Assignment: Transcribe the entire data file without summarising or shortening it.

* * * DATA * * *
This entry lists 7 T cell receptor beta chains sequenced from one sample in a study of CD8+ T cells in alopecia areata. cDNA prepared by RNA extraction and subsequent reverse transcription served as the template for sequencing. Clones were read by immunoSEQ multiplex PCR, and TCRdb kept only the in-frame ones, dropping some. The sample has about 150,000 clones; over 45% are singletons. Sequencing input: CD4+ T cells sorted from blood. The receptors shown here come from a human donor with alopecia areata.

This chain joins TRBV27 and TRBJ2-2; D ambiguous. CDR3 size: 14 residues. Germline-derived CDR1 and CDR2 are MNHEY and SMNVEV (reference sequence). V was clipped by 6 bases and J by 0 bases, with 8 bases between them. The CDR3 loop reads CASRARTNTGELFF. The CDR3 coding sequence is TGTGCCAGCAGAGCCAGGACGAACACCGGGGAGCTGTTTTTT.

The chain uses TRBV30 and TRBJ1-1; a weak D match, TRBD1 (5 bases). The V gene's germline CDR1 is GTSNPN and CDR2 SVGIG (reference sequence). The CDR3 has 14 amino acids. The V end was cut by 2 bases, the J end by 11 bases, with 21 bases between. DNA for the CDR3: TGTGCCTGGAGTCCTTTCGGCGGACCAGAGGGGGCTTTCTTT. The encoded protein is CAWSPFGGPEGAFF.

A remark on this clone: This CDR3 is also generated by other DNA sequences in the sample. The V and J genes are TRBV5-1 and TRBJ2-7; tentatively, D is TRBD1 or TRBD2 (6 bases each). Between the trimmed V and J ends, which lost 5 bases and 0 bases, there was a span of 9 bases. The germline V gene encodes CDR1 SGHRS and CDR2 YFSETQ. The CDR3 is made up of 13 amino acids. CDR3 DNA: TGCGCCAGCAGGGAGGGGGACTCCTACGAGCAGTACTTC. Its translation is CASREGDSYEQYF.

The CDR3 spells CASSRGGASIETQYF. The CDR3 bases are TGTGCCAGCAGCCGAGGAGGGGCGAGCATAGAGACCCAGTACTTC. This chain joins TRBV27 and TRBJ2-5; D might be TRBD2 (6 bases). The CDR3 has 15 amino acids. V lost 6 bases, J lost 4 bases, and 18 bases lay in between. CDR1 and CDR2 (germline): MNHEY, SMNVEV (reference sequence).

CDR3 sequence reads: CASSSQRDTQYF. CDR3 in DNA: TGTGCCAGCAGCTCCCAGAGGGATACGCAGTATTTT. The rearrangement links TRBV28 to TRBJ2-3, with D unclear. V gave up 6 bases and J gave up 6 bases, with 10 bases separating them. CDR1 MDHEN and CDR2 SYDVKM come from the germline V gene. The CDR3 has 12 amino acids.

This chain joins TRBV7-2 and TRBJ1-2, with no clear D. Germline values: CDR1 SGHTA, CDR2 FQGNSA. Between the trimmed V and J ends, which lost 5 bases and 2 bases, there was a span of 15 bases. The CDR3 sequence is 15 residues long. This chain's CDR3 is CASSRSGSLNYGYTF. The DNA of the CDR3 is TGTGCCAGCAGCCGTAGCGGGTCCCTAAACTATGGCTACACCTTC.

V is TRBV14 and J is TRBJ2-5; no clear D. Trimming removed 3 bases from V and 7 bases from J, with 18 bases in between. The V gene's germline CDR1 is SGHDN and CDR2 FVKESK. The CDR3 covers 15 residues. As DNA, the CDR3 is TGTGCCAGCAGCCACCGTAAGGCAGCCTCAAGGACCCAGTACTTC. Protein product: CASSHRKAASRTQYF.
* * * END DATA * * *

This entry lists 7 T cell receptor beta chains sequenced from one sample in a study of CD8+ T cells in alopecia areata. cDNA prepared by RNA extraction and subsequent reverse transcription served as the template for sequencing. Clones were read by immunoSEQ multiplex PCR, and TCRdb kept only the in-frame ones, dropping some. The sample has about 150,000 clones; over 45% are singletons. Sequencing input: CD4+ T cells sorted from blood. The receptors shown here come from a human donor with alopecia areata.

This chain joins TRBV27 and TRBJ2-2; D ambiguous. CDR3 size: 14 residues. Germline-derived CDR1 and CDR2 are MNHEY and SMNVEV (reference sequence). V was clipped by 6 bases and J by 0 bases, with 8 bases between them. The CDR3 loop reads CASRARTNTGELFF. The CDR3 coding sequence is TGTGCCAGCAGAGCCAGGACGAACACCGGGGAGCTGTTTTTT.

The chain uses TRBV30 and TRBJ1-1; a weak D match, TRBD1 (5 bases). The V gene's germline CDR1 is GTSNPN and CDR2 SVGIG (reference sequence). The CDR3 has 14 amino acids. The V end was cut by 2 bases, the J end by 11 bases, with 21 bases between. DNA for the CDR3: TGTGCCTGGAGTCCTTTCGGCGGACCAGAGGGGGCTTTCTTT. The encoded protein is CAWSPFGGPEGAFF.

A remark on this clone: This CDR3 is also generated by other DNA sequences in the sample. The V and J genes are TRBV5-1 and TRBJ2-7; tentatively, D is TRBD1 or TRBD2 (6 bases each). Between the trimmed V and J ends, which lost 5 bases and 0 bases, there was a span of 9 bases. The germline V gene encodes CDR1 SGHRS and CDR2 YFSETQ. The CDR3 is made up of 13 amino acids. CDR3 DNA: TGCGCCAGCAGGGAGGGGGACTCCTACGAGCAGTACTTC. Its translation is CASREGDSYEQYF.

The CDR3 spells CASSRGGASIETQYF. The CDR3 bases are TGTGCCAGCAGCCGAGGAGGGGCGAGCATAGAGACCCAGTACTTC. This chain joins TRBV27 and TRBJ2-5; D might be TRBD2 (6 bases). The CDR3 has 15 amino acids. V lost 6 bases, J lost 4 bases, and 18 bases lay in between. CDR1 and CDR2 (germline): MNHEY, SMNVEV (reference sequence).

CDR3 sequence reads: CASSSQRDTQYF. CDR3 in DNA: TGTGCCAGCAGCTCCCAGAGGGATACGCAGTATTTT. The rearrangement links TRBV28 to TRBJ2-3, with D unclear. V gave up 6 bases and J gave up 6 bases, with 10 bases separating them. CDR1 MDHEN and CDR2 SYDVKM come from the germline V gene. The CDR3 has 12 amino acids.

This chain joins TRBV7-2 and TRBJ1-2, with no clear D. Germline values: CDR1 SGHTA, CDR2 FQGNSA. Between the trimmed V and J ends, which lost 5 bases and 2 bases, there was a span of 15 bases. The CDR3 sequence is 15 residues long. This chain's CDR3 is CASSRSGSLNYGYTF. The DNA of the CDR3 is TGTGCCAGCAGCCGTAGCGGGTCCCTAAACTATGGCTACACCTTC.

V is TRBV14 and J is TRBJ2-5; no clear D. Trimming removed 3 bases from V and 7 bases from J, with 18 bases in between. The V gene's germline CDR1 is SGHDN and CDR2 FVKESK. The CDR3 covers 15 residues. As DNA, the CDR3 is TGTGCCAGCAGCCACCGTAAGGCAGCCTCAAGGACCCAGTACTTC. Protein product: CASSHRKAASRTQYF.